National Weather Service United States Department of Commerce

Blizzard Conditions Over the Sierra Nevada Mountains; Critical Fire Weather in the High Plains

A strong winter storm across the west is currently producing heavy mountain snow, strong/high winds, and heavy low elevation rain to parts of the Pacific Northwest, Great Basin, California and the northern/central Rockies. Impacts are expected to continue through Sunday. Across the High Plains, strong winds and dry air will support Critical to Elevated fire weather conditions through the weekend. Read More >

 
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  Center Weather Service Unit ( )

Mission:

  Center Weather Service Unit Center Weather Service meteorologists provide weather support and consultation to FAA air traffic managers and controllers. Rerouting of aircraft around hazardous weather is based largely on forecasts provided by the CWSU meteorologist. National products issued by the CWSU meteorologist include Center Weather Advisories (CWA) and Meteorological Impact Statements (MIS). The CWA is a short term advisory valid for two hours or less describing areas of hazardous weather in progress or forecast to develop. The MIS is a forecast product valid up to 12 hours describing areas of weather that may impact air traffic operations.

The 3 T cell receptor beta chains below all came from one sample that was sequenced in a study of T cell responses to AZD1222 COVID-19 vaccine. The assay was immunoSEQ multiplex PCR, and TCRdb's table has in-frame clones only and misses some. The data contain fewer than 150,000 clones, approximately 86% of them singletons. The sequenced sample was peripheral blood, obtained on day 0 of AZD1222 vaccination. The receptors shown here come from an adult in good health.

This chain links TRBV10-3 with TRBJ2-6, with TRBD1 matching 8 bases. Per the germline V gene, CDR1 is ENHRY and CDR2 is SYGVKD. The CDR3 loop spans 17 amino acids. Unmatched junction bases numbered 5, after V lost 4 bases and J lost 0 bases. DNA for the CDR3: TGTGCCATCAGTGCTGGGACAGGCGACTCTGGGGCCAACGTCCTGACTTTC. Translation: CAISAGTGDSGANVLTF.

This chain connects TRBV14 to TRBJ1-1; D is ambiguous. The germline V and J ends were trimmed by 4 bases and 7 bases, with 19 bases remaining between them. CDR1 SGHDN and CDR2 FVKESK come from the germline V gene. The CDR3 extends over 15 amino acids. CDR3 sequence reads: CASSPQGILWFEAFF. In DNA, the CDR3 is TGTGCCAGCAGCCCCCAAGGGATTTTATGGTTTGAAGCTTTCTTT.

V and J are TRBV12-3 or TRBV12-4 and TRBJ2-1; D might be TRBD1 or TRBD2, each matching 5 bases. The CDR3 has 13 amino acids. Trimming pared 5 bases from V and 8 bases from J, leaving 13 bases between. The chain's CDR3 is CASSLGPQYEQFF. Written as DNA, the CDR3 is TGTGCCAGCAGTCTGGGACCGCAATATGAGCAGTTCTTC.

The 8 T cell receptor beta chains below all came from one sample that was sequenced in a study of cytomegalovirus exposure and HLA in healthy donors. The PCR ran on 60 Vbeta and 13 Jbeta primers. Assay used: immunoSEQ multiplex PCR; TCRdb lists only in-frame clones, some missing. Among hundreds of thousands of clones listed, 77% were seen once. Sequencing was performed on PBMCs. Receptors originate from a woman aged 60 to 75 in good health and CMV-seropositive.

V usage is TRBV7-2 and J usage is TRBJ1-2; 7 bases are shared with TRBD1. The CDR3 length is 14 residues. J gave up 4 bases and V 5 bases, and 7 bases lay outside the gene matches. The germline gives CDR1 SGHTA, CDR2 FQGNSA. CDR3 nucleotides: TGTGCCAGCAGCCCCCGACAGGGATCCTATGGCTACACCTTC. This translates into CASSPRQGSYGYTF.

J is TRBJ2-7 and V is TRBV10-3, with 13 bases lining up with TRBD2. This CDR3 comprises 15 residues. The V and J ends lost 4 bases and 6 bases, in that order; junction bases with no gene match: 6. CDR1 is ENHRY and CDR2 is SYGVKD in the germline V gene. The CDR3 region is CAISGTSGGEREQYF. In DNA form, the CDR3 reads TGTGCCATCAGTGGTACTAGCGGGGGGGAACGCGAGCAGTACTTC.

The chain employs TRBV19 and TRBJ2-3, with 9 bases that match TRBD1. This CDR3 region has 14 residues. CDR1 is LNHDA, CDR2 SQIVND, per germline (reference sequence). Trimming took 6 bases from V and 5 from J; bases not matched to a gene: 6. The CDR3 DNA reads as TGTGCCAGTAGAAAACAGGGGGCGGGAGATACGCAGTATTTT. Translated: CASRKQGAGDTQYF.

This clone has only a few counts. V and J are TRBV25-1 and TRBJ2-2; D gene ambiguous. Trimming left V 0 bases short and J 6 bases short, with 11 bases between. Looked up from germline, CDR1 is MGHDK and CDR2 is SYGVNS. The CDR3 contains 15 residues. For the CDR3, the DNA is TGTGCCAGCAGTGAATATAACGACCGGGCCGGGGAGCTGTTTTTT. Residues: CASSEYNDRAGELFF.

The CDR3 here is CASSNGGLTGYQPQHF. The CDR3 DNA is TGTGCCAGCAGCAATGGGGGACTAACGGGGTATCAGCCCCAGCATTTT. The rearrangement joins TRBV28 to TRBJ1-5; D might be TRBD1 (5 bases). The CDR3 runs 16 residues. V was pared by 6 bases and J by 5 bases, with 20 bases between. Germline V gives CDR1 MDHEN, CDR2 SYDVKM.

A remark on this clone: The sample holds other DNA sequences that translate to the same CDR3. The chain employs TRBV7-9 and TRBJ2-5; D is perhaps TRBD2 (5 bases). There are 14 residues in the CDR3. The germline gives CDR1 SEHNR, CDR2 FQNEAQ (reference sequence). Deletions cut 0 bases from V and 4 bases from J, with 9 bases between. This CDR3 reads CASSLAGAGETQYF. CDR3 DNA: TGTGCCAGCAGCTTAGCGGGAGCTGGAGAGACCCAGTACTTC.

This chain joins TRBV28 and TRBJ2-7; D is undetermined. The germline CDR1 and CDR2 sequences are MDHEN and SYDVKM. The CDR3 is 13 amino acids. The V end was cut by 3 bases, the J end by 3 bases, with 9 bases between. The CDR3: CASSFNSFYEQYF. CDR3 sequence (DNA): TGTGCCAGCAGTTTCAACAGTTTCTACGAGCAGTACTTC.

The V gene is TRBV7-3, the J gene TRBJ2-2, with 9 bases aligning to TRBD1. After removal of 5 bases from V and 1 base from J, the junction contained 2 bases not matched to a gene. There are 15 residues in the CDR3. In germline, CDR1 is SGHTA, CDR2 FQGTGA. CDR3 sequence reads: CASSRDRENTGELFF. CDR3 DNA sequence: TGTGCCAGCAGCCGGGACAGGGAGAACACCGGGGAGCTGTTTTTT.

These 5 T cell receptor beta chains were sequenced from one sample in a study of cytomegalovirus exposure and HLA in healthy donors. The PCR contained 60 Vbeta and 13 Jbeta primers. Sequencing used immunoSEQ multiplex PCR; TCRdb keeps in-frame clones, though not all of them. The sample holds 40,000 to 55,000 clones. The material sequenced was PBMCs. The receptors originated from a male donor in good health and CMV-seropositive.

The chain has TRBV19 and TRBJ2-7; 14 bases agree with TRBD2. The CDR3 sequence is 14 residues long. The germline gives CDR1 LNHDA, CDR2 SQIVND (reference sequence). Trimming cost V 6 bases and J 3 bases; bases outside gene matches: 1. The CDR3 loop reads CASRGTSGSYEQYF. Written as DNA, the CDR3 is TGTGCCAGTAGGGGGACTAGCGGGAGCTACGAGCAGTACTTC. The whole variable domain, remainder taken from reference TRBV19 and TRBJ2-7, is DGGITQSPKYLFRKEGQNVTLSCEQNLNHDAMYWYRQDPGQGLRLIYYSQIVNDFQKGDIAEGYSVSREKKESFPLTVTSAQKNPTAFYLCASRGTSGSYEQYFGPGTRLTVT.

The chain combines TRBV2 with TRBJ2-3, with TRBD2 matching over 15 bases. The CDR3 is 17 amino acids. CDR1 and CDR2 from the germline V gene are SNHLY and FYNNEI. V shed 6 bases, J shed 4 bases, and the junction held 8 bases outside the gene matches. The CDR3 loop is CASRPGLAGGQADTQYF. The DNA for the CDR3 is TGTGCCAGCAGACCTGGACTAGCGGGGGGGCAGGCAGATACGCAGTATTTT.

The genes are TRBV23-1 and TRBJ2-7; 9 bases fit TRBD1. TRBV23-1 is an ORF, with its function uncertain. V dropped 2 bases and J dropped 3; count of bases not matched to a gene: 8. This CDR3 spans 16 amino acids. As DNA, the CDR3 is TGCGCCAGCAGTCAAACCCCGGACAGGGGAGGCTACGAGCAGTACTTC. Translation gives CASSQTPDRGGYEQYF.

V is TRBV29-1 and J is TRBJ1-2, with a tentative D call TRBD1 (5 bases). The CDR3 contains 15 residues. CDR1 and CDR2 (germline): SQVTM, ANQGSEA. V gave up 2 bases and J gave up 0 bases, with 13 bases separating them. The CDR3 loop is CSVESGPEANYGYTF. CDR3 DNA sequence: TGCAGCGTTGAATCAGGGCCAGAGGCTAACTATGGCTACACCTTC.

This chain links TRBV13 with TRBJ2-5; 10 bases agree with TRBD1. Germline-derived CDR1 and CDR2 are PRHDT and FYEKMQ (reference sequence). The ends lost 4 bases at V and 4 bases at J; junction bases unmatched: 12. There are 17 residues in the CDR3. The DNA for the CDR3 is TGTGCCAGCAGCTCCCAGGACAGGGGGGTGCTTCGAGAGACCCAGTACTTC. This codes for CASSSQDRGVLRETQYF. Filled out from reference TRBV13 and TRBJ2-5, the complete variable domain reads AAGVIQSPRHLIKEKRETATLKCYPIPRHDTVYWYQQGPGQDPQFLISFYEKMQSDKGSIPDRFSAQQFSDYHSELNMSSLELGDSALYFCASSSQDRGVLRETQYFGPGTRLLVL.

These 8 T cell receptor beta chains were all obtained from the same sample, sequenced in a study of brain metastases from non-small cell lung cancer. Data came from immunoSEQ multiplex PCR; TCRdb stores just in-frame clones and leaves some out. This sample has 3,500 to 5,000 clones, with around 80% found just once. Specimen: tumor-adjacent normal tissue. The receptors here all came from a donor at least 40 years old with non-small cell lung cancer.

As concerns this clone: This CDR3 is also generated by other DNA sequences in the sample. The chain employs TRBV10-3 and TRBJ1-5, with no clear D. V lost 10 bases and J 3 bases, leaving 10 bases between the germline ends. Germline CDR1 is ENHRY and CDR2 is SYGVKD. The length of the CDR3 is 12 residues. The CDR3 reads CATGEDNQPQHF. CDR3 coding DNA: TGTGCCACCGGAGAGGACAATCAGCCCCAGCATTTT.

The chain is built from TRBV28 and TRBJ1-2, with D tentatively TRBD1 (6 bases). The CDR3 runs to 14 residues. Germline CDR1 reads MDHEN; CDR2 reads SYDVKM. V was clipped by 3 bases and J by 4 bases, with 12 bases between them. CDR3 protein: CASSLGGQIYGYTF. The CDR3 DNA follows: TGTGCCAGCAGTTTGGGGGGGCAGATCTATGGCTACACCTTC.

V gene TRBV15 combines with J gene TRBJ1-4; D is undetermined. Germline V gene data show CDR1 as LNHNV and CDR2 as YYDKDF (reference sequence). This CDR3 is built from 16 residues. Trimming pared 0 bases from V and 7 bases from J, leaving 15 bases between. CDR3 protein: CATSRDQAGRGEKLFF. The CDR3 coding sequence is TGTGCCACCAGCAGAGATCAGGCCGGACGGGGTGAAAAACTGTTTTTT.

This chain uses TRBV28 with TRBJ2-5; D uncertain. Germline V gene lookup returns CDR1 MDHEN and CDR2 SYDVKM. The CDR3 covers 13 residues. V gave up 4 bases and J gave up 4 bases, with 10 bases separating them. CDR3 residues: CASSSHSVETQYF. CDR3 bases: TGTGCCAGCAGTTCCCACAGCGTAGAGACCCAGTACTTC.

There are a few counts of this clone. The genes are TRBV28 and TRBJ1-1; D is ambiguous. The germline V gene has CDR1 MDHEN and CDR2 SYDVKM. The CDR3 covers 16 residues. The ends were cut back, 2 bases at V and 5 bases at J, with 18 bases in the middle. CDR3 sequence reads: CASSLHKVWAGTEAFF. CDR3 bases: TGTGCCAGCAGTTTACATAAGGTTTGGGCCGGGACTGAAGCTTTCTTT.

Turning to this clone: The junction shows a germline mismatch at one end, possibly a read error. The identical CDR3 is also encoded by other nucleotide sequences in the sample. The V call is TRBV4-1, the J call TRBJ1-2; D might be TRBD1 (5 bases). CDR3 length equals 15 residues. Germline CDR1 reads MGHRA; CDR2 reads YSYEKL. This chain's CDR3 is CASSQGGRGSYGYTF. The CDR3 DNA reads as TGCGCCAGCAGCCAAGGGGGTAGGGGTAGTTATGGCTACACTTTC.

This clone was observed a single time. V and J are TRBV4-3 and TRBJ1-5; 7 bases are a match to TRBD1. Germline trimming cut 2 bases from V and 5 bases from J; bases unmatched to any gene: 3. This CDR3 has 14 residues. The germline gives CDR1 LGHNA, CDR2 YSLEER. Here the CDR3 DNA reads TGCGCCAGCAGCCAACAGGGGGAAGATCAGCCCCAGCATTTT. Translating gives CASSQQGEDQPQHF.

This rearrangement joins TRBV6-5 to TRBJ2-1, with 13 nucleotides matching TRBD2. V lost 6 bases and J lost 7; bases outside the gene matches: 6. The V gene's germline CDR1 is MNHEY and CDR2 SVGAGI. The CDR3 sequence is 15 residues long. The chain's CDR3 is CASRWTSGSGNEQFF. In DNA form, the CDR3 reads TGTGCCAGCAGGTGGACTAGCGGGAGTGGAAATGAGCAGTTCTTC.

Operations:

  CWSU meteorologists provide formal weather briefings to FAA supervisors within the   Air Route Traffic Control Center (ARTCC) for the day and evening shifts. Verbal briefings are given to individual controllers at the ARTCC and tower control facilities around the   airspace, as well as to equipment technicians when weather conditions dictate. Two types of written products are also provided by the CWSU meteorologists. The Meteorological Impact Statement (MIS) is a 4 to 12 hour planning forecast of weather conditions expected to impact the   air traffic. The Center Weather Advisory (CWA) is a short-term warning of hazardous weather conditions provided to all aviation interests, including private pilots, towers, flight service stations, and commercial airlines. Thus, a CWA is similar to but more localized than Airmets and Sigmets issued by the Aviation Weather Center (AWC) in Kansas City, Missouri.